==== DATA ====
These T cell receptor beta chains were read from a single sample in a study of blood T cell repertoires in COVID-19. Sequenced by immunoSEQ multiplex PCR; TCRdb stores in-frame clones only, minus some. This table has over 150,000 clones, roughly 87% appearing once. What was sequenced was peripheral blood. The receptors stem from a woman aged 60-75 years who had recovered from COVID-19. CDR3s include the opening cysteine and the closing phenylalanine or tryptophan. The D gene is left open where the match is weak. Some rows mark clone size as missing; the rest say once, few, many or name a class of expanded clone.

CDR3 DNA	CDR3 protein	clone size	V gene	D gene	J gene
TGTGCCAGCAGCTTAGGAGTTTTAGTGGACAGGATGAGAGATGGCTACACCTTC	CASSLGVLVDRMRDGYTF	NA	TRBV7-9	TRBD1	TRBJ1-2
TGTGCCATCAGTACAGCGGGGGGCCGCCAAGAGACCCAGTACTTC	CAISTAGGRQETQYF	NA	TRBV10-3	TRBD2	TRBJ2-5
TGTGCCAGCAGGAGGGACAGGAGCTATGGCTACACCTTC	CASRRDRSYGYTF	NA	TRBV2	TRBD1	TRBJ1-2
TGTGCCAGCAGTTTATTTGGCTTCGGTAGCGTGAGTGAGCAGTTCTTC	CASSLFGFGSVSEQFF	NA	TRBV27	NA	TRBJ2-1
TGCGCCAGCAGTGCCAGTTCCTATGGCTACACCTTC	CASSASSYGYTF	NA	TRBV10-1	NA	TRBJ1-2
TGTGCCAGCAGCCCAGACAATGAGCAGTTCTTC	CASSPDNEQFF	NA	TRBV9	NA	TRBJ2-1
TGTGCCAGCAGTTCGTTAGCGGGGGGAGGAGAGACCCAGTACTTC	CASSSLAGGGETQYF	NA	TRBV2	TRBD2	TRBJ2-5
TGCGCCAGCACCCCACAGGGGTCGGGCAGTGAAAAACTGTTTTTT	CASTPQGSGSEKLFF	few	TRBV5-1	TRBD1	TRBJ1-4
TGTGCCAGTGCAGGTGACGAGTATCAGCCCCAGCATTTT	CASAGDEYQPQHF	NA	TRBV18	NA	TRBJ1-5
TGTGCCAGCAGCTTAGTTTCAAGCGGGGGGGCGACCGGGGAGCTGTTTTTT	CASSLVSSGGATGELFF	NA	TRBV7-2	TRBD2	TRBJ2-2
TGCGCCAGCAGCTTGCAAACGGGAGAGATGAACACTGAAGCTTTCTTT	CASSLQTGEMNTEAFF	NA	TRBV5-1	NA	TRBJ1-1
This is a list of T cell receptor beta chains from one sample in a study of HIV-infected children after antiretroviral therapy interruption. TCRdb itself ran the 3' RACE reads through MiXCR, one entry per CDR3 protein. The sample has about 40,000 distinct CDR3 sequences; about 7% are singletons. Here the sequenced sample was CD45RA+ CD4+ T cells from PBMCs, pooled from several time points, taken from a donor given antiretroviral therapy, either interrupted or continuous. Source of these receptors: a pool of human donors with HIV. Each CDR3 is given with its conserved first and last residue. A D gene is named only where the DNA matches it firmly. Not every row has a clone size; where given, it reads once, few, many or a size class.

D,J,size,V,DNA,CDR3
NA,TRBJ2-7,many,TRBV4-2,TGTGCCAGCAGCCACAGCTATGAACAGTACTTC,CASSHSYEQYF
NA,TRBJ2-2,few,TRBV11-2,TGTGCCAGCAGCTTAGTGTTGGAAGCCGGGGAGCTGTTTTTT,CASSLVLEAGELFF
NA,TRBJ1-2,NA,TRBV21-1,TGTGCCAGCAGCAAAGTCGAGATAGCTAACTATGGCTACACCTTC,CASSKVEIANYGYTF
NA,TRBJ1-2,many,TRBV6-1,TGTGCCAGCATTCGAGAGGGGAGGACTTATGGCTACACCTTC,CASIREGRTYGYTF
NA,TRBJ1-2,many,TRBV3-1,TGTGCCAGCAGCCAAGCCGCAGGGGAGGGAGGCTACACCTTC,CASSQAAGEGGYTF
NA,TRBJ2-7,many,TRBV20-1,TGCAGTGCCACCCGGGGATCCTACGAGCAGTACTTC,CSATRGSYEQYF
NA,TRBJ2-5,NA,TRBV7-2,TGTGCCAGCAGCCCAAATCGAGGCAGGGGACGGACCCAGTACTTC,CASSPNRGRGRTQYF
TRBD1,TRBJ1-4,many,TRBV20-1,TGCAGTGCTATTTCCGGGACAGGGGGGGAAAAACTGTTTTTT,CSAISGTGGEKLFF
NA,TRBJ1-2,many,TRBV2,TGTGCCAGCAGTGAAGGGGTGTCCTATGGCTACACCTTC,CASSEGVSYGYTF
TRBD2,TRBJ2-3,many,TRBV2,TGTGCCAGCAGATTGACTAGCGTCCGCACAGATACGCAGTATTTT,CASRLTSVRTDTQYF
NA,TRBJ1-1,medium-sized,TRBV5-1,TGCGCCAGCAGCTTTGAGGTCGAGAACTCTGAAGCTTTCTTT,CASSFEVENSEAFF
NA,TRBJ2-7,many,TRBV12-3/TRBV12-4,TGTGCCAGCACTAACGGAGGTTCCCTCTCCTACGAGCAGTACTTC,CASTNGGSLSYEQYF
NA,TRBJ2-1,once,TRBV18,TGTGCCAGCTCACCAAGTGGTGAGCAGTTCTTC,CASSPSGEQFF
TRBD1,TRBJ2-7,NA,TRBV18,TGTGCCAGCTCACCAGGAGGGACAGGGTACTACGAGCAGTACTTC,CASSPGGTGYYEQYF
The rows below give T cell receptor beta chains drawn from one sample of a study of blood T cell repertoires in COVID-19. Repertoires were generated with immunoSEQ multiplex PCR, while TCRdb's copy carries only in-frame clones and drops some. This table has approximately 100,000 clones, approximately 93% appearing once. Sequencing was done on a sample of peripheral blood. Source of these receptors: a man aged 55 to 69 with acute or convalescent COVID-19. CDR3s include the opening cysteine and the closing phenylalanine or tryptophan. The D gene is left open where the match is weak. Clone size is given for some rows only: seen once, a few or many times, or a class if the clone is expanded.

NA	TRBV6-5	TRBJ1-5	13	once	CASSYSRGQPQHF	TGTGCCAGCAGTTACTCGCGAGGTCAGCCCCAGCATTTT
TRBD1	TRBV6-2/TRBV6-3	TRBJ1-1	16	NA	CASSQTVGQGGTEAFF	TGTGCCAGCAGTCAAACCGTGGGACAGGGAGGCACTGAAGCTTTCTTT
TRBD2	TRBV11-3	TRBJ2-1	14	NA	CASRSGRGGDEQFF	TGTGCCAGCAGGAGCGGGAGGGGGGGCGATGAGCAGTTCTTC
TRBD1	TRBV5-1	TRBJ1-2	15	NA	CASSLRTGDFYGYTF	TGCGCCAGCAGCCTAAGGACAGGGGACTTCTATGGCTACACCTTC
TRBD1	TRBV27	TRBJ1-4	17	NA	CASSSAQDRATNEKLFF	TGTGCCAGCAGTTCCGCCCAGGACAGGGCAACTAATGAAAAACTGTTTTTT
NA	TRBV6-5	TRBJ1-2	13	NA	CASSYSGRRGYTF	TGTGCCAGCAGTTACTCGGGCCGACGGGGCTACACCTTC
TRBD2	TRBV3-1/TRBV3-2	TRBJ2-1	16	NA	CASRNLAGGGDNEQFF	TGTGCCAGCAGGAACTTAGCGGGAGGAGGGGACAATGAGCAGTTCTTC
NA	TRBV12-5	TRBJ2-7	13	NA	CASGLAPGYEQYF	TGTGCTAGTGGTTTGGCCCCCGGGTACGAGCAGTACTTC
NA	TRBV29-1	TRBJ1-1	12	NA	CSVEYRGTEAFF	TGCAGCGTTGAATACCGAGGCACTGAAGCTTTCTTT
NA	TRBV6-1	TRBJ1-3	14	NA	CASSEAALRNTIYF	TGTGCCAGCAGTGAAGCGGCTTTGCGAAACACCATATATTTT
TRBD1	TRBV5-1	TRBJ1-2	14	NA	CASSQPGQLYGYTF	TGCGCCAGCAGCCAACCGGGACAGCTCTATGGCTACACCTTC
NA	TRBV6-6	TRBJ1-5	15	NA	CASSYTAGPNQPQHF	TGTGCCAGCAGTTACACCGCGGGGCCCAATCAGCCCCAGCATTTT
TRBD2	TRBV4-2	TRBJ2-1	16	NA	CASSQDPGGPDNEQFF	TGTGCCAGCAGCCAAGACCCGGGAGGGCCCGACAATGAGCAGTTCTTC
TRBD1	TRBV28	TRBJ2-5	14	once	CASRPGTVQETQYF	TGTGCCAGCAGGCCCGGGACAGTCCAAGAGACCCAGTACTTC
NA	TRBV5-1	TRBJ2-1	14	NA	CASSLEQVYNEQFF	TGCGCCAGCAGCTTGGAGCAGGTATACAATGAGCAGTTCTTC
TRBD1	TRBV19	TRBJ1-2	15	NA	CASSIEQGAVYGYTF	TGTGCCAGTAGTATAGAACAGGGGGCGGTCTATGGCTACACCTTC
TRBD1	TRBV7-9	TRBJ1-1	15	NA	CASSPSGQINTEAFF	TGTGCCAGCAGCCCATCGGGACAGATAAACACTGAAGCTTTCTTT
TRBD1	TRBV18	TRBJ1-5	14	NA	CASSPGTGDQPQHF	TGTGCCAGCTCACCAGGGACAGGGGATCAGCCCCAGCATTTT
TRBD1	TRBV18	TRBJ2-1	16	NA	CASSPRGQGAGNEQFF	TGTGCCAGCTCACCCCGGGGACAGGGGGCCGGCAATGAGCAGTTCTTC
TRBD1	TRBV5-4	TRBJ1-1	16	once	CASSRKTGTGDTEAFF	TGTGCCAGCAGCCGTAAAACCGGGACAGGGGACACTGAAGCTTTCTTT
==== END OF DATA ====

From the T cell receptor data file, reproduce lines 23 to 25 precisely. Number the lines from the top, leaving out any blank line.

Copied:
TRBD1,TRBJ1-4,many,TRBV20-1,TGCAGTGCTATTTCCGGGACAGGGGGGGAAAAACTGTTTTTT,CSAISGTGGEKLFF
NA,TRBJ1-2,many,TRBV2,TGTGCCAGCAGTGAAGGGGTGTCCTATGGCTACACCTTC,CASSEGVSYGYTF
TRBD2,TRBJ2-3,many,TRBV2,TGTGCCAGCAGATTGACTAGCGTCCGCACAGATACGCAGTATTTT,CASRLTSVRTDTQYF